Running a race on Thanksgiving morning has become a favorite tradition. I especially love the Subaru Thanksgiving Day Distance Classic: it’s a fast race of an unusual distance, and it’s just perfect before having to rush home to get the turkey in the oven (I’m not quite ready to take on a half marathon prior to the big feast, but maybe one day).
Racing had an added incentive this year: for the first time, there would be an actual medal for the 6K. It was a cute medal, too, and the shorter distance was almost a sellout as a result.
As it was, the staging area was pretty crowded when I arrived. I rode alone, simply because I had to leave immediately after finishing: little man wanted to run a Thanksgiving race, too, and there was one closer to home with a much later start time. I registered him for that one, instead, so that they could sleep in and not have to wait around for me; he would also get to see some of his own friends there.
The temperature was much higher than it was last year, and I was glad that I was able to wear my festive turkey tank.
I joined up with some of my friends and we hopped on the bathroom line. Even thirty minutes before the start, it was packed.
Most of them were in for the half. The race director announced that due to the crowds and the size of the course, the 6K would be starting about 10 minutes ahead of the half marathon. We wished each other good luck and said our goodbyes and Happy Thanksgivings.
I happened to stumble into these ladies in the crowd at the start, and I was so happy to see them, too!
Despite the unseasonable heat and humidity (last year, I was in long sleeves, capris and gloves), the morning was shaping up beautifully.
I’m a bit of a superstitious person, so my strategy was to run the course the way I did last year: complete the first mile without stopping, before settling into the run-walk. This year, I was going to work with my :60/:15 intervals, just to see what I could do.
Even with the crowded course, I was able to comfortably log a mile in under 10 minutes (huge for me). The humid air made it hard, but I fell into a pretty consistent pace for the remainder of the course.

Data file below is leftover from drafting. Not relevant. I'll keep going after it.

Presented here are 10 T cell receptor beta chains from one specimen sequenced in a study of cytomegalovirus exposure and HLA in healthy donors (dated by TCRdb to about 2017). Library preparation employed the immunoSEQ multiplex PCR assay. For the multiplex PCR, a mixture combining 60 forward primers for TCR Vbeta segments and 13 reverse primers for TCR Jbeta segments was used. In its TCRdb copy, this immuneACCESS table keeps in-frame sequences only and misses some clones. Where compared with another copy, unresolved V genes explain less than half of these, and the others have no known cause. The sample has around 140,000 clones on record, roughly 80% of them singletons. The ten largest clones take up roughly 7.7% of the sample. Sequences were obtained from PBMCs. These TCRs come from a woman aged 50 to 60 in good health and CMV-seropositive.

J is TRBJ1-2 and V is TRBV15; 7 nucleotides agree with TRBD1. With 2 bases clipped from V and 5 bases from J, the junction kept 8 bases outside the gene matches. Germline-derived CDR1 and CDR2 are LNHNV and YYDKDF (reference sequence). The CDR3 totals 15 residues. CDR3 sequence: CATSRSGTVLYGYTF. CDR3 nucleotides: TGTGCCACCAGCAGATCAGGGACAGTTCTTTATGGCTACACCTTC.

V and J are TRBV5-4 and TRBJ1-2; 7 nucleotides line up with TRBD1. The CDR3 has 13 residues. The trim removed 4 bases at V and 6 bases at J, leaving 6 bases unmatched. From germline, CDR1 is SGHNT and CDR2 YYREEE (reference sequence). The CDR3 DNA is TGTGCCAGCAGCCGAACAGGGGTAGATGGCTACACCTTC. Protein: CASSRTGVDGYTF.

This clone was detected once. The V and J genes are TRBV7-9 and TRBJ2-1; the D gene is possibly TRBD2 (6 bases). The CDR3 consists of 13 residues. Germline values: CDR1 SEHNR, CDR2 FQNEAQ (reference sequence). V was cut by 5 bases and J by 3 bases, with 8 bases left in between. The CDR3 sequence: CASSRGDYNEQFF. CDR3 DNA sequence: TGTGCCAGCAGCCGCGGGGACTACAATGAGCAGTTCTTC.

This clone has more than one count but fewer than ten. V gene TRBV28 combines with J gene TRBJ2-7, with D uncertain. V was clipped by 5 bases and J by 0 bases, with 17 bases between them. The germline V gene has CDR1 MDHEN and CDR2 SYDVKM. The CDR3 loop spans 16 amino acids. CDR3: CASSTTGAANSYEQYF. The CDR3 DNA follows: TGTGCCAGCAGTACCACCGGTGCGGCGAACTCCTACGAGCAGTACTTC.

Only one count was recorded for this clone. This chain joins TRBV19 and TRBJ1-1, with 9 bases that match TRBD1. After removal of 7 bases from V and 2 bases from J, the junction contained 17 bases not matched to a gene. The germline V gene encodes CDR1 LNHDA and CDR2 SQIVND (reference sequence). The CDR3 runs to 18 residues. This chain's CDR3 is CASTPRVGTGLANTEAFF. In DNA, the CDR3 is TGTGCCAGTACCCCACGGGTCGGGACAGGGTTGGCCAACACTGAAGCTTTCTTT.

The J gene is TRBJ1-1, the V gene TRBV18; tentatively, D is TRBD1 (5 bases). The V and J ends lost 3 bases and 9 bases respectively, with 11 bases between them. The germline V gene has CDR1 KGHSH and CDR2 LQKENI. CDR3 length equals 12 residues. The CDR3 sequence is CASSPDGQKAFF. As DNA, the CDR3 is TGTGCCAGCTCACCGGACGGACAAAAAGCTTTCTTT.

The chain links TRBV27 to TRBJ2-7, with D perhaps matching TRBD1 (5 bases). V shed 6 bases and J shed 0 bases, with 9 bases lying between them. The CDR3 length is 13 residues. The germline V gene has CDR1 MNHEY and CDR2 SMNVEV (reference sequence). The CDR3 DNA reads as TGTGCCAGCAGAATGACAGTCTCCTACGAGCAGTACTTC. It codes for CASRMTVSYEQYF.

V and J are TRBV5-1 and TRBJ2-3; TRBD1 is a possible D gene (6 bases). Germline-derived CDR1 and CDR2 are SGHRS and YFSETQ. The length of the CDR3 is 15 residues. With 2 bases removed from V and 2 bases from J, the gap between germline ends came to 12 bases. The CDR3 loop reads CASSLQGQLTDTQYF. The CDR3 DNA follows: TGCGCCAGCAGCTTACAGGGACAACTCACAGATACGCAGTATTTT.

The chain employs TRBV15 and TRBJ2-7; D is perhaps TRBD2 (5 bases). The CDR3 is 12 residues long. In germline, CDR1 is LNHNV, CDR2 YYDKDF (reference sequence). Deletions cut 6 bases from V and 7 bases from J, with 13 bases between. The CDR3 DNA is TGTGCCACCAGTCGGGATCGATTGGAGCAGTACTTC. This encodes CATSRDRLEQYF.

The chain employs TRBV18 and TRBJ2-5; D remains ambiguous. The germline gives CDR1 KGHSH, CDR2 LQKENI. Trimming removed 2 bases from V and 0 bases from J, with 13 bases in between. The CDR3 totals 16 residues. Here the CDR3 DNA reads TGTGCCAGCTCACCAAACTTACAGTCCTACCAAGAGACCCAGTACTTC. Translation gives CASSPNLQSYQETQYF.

In the last mile I was approached by a woman who came up behind me and started … trying to encourage (?) me. I was in a walk break, and she started hopping around me yelling “Come on! We’re almost there! You can do it!” I smiled and made some reply, thinking she was just really excited about the day, and continued on my way. However, she didn’t move on, but continued “We’re right there! Keep going! You can make it to the end!” etc. I realize I’m probably not incredibly attractive or put together when I’m running, but I’m fairly sure I was in no visible distress, so I’m not really sure what she was going on about. I finally just made eye contact, told her thank you and Happy Thanksgiving, and sprinted off to get away from her. It was really distracting and while I love camaraderie on the course and appreciate concern from fellow runners if I find myself in trouble, I get the feeling that she saw my walk breaks and thought I was having a hard time, when, in fact, I was on track for a pretty big PR and feeling great.
I didn’t have time to be too annoyed, because the finish line was, in fact, right around the corner, and I cruised through with about a two minute thirty second PR and an overall pace of under 10 minutes a mile.
I grabbed water and was just about to hustle to my car when I ran into little man’s karate instructor. I chatted with her, and then I saw Kristin and Andrea, too!
It was a great race for everyone, and I was flying high when I left.
I didn’t hit much congestion, and made it to little man’s race right before he was read to start. He was pretty surprised to see me, and I’m so glad I was able to be there. He did a fabulous job on his mile, and we were all pretty ready to get home for breakfast and the Macy’s Day Thanksgiving Parade when it was over.
What’s an “off-distance” that you enjoy racing?
Did you ever have to hit up two races in one morning?